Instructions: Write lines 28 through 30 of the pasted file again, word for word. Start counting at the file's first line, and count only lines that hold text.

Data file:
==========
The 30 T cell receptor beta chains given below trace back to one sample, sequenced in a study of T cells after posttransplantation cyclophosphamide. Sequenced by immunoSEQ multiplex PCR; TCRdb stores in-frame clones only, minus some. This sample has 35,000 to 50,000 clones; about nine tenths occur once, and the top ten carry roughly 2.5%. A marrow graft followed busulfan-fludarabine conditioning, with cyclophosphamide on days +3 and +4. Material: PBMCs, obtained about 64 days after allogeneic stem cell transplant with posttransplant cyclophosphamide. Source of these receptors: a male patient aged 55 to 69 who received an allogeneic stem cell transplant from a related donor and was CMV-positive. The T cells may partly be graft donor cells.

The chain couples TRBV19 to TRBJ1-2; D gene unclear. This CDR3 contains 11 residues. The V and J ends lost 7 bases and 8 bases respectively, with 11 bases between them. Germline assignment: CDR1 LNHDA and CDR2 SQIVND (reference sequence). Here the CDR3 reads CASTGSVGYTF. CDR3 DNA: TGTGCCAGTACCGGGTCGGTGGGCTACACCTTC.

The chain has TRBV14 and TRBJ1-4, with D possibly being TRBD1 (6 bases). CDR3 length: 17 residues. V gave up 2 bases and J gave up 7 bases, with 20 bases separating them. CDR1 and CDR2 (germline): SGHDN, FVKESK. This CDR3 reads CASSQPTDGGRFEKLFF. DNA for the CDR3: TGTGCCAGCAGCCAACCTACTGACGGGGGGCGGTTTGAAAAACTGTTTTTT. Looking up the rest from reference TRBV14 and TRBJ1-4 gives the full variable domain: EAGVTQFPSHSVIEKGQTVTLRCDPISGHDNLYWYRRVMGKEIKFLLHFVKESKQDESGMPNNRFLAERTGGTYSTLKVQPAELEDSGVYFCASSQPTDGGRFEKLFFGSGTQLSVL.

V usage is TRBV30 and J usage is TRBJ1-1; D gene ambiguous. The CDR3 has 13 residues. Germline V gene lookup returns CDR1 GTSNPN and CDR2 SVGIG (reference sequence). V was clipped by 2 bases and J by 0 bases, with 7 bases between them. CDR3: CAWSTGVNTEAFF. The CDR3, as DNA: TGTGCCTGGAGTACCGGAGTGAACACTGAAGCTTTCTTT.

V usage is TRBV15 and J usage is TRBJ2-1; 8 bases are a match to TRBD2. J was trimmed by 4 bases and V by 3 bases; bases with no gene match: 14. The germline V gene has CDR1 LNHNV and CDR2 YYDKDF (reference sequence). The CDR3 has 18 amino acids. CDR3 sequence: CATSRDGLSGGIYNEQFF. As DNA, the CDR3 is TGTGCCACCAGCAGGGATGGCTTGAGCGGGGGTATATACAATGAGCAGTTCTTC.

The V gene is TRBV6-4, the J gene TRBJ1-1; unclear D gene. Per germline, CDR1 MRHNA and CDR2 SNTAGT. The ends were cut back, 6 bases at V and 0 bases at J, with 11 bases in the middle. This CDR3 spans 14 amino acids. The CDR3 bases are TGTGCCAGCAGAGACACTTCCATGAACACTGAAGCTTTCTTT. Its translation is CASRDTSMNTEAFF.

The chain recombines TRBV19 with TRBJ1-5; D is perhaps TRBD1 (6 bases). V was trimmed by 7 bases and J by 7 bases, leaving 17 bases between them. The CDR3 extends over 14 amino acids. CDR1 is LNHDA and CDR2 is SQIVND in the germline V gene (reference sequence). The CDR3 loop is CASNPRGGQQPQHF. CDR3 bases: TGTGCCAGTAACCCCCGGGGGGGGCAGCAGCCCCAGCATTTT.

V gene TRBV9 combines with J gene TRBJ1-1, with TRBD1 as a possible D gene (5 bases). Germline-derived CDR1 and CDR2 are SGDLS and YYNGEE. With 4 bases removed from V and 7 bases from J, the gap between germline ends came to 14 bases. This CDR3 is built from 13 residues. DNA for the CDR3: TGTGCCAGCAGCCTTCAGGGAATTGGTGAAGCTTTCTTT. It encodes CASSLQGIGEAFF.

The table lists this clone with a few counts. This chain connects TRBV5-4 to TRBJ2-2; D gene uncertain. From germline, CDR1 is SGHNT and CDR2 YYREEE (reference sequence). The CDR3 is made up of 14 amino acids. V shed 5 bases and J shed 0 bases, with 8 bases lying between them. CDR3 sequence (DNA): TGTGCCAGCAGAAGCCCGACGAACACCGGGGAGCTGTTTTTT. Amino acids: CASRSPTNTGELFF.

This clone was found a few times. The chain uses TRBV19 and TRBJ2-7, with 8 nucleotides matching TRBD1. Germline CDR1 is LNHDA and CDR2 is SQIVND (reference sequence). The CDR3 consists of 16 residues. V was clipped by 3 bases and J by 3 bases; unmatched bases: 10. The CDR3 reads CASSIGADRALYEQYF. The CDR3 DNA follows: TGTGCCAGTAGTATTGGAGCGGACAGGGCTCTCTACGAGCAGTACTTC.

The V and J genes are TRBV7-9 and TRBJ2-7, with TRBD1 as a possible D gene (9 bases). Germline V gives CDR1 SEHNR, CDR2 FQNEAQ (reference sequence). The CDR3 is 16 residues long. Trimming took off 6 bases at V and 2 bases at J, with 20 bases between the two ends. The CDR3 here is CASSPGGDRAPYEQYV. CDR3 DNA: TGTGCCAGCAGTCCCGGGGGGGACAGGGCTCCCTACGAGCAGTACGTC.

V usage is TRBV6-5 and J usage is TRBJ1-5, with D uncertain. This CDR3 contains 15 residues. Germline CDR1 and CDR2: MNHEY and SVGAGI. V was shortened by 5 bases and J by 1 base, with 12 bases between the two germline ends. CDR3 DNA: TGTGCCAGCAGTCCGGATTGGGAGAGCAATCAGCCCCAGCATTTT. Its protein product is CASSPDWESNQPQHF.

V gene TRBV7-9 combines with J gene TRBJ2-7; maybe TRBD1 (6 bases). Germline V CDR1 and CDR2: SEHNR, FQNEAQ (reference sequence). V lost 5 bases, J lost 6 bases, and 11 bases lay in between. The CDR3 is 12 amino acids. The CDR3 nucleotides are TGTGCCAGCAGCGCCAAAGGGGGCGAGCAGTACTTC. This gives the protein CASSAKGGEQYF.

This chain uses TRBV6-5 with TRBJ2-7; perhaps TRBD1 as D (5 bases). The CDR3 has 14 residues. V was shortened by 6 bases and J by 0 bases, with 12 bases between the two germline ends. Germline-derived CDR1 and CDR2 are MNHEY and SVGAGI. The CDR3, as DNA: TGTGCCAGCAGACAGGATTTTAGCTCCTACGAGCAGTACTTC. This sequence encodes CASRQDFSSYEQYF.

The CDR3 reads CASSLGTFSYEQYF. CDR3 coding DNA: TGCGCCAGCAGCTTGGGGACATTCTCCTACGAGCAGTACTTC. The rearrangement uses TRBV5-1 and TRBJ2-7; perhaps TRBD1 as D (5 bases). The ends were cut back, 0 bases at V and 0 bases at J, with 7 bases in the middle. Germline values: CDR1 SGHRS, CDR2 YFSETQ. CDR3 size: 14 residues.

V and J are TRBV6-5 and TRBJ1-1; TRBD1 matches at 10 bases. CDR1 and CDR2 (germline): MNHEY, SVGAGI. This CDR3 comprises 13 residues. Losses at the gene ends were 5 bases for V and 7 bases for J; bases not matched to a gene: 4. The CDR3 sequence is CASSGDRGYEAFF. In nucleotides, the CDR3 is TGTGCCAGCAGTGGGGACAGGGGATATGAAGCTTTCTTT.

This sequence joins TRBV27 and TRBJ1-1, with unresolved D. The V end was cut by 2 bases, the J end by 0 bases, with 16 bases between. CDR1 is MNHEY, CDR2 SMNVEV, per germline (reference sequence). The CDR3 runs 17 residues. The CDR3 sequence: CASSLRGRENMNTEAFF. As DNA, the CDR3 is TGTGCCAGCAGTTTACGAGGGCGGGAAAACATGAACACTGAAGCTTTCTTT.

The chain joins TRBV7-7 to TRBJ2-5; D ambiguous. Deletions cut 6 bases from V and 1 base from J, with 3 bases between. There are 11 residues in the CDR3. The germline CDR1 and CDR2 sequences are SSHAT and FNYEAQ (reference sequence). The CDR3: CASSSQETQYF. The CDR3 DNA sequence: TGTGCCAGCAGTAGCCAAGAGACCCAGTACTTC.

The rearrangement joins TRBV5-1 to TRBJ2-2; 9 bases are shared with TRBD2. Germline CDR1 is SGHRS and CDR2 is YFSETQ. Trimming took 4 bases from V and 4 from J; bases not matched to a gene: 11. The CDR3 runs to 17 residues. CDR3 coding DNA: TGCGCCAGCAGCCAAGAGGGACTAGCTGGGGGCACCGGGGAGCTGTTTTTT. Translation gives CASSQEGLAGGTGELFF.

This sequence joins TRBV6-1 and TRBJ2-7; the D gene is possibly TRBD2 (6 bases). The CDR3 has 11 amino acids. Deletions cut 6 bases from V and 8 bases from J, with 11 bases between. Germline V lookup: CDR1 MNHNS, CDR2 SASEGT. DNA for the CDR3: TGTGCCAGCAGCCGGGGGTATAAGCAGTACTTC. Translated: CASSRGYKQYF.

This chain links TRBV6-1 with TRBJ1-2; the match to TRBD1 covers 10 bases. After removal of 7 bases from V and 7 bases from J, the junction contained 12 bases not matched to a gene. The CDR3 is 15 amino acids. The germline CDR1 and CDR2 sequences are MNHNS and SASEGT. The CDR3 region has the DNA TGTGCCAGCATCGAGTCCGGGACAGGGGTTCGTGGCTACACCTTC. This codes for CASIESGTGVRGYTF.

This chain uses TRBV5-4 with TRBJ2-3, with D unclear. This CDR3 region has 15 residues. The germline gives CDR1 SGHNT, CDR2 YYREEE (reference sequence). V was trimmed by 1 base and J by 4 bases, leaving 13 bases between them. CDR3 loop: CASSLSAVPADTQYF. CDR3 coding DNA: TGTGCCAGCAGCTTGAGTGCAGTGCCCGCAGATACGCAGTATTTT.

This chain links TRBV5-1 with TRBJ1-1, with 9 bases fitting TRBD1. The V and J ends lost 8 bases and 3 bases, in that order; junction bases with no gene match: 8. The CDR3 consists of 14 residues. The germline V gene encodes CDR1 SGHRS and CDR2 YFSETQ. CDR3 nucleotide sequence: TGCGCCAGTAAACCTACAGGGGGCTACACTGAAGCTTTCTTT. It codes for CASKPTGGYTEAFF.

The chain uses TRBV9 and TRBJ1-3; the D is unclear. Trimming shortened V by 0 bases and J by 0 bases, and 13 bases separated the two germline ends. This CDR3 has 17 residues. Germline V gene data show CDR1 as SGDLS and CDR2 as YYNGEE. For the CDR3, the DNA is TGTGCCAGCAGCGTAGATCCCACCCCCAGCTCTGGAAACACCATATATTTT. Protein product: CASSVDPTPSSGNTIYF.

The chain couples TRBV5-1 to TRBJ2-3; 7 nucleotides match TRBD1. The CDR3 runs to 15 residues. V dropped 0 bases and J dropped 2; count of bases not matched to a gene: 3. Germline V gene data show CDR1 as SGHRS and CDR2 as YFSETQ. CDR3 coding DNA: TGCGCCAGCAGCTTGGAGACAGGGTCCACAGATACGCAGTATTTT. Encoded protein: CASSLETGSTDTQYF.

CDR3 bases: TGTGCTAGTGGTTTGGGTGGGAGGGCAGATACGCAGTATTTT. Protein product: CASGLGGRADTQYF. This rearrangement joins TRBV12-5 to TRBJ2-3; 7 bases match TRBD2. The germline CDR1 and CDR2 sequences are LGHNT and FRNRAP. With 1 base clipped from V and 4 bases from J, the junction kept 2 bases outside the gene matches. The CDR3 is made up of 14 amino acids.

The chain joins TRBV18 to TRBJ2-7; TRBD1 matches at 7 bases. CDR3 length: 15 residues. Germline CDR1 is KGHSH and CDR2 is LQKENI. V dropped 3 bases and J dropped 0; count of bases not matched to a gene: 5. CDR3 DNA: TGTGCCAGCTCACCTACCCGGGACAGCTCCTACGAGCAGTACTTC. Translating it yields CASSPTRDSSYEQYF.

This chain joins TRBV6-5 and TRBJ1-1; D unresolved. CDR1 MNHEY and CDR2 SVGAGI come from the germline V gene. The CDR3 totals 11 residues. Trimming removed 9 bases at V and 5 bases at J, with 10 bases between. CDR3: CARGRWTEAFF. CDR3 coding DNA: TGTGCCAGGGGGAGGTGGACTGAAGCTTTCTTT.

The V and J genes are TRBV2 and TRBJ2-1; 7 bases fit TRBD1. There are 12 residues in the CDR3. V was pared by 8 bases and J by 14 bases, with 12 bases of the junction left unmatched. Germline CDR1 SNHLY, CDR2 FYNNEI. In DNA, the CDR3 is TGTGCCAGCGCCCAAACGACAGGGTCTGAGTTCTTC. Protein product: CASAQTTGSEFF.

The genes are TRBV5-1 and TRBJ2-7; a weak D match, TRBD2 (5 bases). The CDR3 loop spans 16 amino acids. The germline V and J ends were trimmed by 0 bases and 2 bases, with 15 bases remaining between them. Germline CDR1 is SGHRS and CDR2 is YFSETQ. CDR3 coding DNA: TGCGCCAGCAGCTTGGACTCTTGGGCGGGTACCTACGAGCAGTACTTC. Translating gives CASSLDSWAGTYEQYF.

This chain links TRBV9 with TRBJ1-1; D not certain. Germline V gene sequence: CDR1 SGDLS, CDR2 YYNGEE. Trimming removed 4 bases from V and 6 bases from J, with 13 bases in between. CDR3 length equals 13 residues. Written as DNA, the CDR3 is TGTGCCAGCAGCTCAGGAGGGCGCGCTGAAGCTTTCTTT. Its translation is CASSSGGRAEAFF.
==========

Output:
This chain joins TRBV6-5 and TRBJ1-1; D unresolved. CDR1 MNHEY and CDR2 SVGAGI come from the germline V gene. The CDR3 totals 11 residues. Trimming removed 9 bases at V and 5 bases at J, with 10 bases between. CDR3: CARGRWTEAFF. CDR3 coding DNA: TGTGCCAGGGGGAGGTGGACTGAAGCTTTCTTT.

The V and J genes are TRBV2 and TRBJ2-1; 7 bases fit TRBD1. There are 12 residues in the CDR3. V was pared by 8 bases and J by 14 bases, with 12 bases of the junction left unmatched. Germline CDR1 SNHLY, CDR2 FYNNEI. In DNA, the CDR3 is TGTGCCAGCGCCCAAACGACAGGGTCTGAGTTCTTC. Protein product: CASAQTTGSEFF.

The genes are TRBV5-1 and TRBJ2-7; a weak D match, TRBD2 (5 bases). The CDR3 loop spans 16 amino acids. The germline V and J ends were trimmed by 0 bases and 2 bases, with 15 bases remaining between them. Germline CDR1 is SGHRS and CDR2 is YFSETQ. CDR3 coding DNA: TGCGCCAGCAGCTTGGACTCTTGGGCGGGTACCTACGAGCAGTACTTC. Translating gives CASSLDSWAGTYEQYF.